Bartolo Mascarello Barolo 2016 Magnum
Suggested Retail: ₩3,000
100 points - Robert Parker’s Wine Advocate, July 2020
This is the stuff of dreams. Tasted so young, I did a lot of coaxing to nudge the wine along, thanks to a double decant and a few extra hours in an open bottle. I tasted both samples I had over the course of a few weeks. Those efforts served well, but the wine remains packed tight and full of nervous energy regardless, indicating that its true potential won't be seen for another 10 or 20 years, or likely more. The Bartolo Mascarello 2016 Barolo is a true icon of the vintage. The approach is elongated and silky, like lifting honey from a jar. The aromas are chiseled and focused with wild berry, licorice, candied orange peel, campfire ash, rusted iron, crushed graphite and pencil shaving. The wine's personality is downplayed, elegant and demure in one tasting but exuberant and expressive in the next. The tannins show snap and crunch, indicating they will drive the wine forward over many years of cellar age. This is one of those rare wines that is poised to improve with each increment of time. Structurally, it is perfect. If we were to create a template for an aspirational Barolo, this would be it.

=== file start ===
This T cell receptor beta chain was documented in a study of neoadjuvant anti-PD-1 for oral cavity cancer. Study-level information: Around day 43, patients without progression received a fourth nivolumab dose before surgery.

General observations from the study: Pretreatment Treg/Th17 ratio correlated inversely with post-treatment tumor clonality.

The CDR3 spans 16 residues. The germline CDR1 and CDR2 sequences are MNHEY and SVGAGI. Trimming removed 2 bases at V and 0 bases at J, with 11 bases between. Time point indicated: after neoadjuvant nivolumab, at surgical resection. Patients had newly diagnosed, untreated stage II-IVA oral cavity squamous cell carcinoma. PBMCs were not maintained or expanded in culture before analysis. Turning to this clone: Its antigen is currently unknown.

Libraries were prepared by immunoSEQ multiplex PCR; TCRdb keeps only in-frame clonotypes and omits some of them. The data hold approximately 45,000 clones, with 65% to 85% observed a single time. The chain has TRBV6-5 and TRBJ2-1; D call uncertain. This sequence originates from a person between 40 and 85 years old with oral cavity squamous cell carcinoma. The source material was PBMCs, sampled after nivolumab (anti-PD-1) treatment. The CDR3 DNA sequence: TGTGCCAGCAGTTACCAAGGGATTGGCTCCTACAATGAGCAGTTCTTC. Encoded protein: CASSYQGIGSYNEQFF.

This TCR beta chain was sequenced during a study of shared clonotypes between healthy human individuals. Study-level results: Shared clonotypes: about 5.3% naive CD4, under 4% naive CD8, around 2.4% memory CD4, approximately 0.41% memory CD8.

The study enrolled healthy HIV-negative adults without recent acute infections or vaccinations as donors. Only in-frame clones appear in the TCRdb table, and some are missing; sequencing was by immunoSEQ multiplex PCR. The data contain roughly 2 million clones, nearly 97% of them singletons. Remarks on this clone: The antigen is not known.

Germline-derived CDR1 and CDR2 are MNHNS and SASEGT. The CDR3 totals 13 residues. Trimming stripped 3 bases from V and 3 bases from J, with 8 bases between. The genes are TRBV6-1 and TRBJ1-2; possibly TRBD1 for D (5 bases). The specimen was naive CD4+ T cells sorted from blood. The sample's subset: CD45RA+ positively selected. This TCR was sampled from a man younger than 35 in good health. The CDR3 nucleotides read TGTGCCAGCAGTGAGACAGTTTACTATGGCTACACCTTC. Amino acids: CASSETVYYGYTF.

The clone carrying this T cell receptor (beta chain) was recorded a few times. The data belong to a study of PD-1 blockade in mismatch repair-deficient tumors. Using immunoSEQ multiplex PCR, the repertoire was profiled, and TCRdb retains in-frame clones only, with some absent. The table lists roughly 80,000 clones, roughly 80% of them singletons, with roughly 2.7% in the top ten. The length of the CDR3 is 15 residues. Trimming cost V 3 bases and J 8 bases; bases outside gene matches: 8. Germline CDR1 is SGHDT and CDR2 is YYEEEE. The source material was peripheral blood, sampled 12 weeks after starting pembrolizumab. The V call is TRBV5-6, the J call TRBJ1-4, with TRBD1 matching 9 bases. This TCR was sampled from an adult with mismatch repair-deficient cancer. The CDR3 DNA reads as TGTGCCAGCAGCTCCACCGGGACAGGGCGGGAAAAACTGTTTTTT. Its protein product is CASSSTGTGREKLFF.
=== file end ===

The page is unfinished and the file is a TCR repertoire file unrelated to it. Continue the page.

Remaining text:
The indomitable Maria Teresa Mascarello has finished building a new facility in the lower part of Barolo village, just a few hundred meters from her existing historic winery. The new space allows for greater temperature and humidity control for storage, and means that much of the vineyard equipment can be consolidated under one roof. Those who have visited this estate know how tiny the workspaces are in the village. However, fermentation and aging will continue in the historic cantina, and visitors will be welcomed to the same homey offices packed with books and paintings on Via Roma. Nothing will change in terms of winemaking, but more space is now available for storage, bottle aging, packing and shipping. As readers know, the Bartolo Mascarello Barolo is a blend of fruit from Cannubi, Rué and Monrobiolo della Bussia (in Barolo) and Rocche dell'Annunziata (in La Morra). These parcels are co-fermented.
- Monica Larner
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